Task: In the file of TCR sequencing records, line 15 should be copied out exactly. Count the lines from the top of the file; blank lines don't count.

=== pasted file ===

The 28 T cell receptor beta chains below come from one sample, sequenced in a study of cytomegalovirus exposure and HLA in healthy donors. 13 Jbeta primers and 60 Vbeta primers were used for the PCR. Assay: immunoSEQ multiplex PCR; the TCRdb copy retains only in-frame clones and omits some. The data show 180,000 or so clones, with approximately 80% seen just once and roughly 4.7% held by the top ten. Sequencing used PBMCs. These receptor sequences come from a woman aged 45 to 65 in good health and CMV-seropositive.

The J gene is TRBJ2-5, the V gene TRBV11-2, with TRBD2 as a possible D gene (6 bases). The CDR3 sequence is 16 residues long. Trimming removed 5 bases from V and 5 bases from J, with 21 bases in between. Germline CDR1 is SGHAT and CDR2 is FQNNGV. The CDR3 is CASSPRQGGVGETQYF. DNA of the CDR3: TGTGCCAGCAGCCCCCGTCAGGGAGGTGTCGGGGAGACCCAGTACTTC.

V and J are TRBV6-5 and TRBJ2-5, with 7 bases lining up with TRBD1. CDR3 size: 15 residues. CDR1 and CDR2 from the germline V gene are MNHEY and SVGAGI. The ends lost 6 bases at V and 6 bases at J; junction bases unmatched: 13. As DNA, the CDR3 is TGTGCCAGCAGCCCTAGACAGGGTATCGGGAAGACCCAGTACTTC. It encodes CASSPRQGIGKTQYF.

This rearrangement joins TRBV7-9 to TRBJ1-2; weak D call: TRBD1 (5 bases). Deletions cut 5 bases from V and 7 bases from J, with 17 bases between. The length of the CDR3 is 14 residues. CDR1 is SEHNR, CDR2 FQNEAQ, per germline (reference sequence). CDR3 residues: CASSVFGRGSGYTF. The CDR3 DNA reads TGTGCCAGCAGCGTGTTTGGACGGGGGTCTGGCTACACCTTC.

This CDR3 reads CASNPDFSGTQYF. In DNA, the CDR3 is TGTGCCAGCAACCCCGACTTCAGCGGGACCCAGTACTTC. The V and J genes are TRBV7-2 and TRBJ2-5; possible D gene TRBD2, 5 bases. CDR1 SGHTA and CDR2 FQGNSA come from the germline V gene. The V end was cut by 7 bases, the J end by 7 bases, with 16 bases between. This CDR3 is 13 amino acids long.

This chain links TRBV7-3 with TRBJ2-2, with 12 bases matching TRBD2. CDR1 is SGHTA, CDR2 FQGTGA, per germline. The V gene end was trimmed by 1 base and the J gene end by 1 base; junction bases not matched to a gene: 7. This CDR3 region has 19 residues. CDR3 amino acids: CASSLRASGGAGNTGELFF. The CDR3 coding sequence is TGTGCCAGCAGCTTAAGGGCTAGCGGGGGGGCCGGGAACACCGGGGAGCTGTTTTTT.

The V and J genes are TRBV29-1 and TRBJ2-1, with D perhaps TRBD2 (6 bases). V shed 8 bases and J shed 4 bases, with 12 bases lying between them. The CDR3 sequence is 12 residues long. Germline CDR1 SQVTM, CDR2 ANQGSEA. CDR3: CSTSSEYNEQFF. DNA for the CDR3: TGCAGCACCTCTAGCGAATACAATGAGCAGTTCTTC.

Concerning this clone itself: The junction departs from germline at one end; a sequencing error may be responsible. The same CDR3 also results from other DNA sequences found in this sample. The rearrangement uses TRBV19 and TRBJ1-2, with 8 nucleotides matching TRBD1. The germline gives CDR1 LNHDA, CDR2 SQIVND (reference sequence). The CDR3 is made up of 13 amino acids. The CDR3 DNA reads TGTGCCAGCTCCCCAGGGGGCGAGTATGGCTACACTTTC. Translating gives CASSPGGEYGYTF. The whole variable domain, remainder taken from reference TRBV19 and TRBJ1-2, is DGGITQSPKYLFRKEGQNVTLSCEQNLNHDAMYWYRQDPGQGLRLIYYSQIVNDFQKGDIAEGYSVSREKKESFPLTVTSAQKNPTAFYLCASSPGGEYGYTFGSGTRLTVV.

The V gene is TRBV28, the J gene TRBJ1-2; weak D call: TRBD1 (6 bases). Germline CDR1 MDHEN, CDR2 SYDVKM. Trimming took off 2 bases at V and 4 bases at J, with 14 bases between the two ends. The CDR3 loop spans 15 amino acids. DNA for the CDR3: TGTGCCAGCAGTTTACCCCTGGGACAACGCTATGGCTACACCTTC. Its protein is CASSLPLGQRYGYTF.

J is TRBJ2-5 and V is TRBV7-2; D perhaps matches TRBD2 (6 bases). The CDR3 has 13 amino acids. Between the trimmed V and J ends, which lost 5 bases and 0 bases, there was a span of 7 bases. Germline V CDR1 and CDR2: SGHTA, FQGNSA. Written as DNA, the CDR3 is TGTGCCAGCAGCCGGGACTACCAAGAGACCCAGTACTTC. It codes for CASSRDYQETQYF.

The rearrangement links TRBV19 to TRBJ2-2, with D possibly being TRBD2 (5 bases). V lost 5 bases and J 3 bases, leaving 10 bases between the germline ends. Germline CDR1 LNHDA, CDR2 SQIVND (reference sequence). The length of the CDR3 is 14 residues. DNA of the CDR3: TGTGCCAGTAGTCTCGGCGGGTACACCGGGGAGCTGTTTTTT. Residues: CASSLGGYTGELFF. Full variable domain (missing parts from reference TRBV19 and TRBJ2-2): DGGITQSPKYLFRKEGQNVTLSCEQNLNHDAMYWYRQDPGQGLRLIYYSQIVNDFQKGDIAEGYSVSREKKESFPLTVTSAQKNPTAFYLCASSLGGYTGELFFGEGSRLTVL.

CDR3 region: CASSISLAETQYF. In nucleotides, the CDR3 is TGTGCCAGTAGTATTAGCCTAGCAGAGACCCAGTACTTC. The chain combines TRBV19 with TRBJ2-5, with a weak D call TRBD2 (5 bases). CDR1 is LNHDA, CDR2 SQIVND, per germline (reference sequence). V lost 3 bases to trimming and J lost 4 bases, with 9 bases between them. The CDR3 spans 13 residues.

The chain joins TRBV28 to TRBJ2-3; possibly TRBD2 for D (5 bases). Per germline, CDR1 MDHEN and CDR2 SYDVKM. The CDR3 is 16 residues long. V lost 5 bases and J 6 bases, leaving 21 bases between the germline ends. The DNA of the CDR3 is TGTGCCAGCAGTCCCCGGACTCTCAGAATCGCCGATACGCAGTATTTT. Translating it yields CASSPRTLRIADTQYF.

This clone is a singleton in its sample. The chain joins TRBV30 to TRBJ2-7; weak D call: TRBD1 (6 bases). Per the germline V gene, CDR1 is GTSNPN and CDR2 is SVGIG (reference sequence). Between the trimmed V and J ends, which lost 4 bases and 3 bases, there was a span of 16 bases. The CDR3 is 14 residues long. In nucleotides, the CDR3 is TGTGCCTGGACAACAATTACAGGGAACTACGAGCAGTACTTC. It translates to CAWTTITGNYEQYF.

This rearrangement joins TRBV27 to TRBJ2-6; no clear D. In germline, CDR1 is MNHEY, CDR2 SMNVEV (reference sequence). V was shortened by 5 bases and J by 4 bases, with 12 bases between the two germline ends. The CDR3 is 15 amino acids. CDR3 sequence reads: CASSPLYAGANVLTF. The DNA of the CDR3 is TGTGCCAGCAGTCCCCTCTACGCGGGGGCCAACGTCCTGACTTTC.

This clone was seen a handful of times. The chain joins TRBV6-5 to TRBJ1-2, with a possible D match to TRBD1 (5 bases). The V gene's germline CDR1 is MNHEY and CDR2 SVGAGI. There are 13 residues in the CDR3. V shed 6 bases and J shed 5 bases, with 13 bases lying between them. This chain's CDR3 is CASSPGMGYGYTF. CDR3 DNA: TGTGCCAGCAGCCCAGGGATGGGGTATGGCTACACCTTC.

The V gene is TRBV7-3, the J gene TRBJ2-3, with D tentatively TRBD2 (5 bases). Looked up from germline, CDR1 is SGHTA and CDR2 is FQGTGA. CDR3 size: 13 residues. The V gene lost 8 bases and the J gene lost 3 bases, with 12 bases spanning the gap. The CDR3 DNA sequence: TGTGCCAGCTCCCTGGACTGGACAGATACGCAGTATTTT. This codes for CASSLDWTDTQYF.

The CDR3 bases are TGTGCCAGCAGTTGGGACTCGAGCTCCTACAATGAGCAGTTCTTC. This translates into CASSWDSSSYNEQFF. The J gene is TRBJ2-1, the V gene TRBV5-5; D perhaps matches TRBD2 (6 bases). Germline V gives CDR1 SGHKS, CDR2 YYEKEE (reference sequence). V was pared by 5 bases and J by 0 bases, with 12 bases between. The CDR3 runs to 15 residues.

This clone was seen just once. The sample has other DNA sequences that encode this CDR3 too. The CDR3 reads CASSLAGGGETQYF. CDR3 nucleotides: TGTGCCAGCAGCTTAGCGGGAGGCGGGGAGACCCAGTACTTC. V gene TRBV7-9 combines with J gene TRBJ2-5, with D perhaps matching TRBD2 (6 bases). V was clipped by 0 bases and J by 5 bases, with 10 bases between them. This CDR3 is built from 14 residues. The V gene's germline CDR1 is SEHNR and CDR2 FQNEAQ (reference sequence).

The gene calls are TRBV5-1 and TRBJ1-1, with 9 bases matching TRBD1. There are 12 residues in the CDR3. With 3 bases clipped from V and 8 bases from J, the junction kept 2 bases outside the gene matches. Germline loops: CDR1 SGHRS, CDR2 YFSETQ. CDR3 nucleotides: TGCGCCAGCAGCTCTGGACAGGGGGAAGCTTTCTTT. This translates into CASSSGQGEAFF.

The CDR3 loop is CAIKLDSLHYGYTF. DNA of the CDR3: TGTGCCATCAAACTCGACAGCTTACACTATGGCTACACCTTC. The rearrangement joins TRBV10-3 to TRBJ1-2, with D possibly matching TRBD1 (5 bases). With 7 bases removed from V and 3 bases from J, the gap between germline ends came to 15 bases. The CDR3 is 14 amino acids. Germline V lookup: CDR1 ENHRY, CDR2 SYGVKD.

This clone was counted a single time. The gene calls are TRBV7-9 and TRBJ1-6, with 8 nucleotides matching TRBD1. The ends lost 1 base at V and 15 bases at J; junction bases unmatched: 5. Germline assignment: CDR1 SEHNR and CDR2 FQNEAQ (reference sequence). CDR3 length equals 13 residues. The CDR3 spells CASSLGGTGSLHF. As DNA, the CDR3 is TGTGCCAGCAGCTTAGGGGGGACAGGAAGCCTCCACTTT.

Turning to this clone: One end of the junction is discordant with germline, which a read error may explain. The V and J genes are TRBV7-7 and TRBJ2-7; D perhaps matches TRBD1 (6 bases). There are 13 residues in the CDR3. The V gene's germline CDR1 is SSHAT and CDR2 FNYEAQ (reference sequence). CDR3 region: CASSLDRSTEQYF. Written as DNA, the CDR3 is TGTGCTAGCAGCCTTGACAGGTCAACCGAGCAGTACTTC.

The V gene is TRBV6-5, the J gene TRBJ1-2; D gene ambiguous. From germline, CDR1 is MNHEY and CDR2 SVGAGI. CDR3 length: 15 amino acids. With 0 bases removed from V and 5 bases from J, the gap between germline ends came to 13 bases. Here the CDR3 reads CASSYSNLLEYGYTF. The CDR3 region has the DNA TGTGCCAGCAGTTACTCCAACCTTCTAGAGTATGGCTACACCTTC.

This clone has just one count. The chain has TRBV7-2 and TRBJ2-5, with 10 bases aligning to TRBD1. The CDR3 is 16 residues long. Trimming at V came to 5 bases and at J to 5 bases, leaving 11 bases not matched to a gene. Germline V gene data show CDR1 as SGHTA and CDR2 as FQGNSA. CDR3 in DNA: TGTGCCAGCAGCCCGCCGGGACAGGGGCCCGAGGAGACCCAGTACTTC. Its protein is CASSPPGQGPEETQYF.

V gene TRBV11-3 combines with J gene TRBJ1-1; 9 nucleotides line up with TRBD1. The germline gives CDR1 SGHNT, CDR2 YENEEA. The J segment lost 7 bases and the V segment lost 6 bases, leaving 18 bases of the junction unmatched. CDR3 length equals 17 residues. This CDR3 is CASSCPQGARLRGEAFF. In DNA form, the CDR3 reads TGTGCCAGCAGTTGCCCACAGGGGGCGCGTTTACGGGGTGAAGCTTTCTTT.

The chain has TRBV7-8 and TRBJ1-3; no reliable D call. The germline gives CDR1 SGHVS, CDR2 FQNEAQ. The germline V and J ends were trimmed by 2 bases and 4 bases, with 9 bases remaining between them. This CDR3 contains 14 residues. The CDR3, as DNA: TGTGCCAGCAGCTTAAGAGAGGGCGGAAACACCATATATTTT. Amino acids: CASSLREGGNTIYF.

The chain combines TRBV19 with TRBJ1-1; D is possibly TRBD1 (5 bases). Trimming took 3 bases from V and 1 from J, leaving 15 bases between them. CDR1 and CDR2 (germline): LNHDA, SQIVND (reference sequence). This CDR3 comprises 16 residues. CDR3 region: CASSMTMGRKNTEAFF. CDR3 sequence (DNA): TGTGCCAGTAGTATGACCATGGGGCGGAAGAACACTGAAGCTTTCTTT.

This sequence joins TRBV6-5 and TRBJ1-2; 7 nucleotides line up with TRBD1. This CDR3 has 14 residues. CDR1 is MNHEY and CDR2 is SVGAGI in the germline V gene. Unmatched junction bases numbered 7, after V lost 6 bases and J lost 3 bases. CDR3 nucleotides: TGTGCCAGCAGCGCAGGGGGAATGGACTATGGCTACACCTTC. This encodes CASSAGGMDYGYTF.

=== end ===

This rearrangement joins TRBV27 to TRBJ2-6; no clear D. In germline, CDR1 is MNHEY, CDR2 SMNVEV (reference sequence). V was shortened by 5 bases and J by 4 bases, with 12 bases between the two germline ends. The CDR3 is 15 amino acids. CDR3 sequence reads: CASSPLYAGANVLTF. The DNA of the CDR3 is TGTGCCAGCAGTCCCCTCTACGCGGGGGCCAACGTCCTGACTTTC.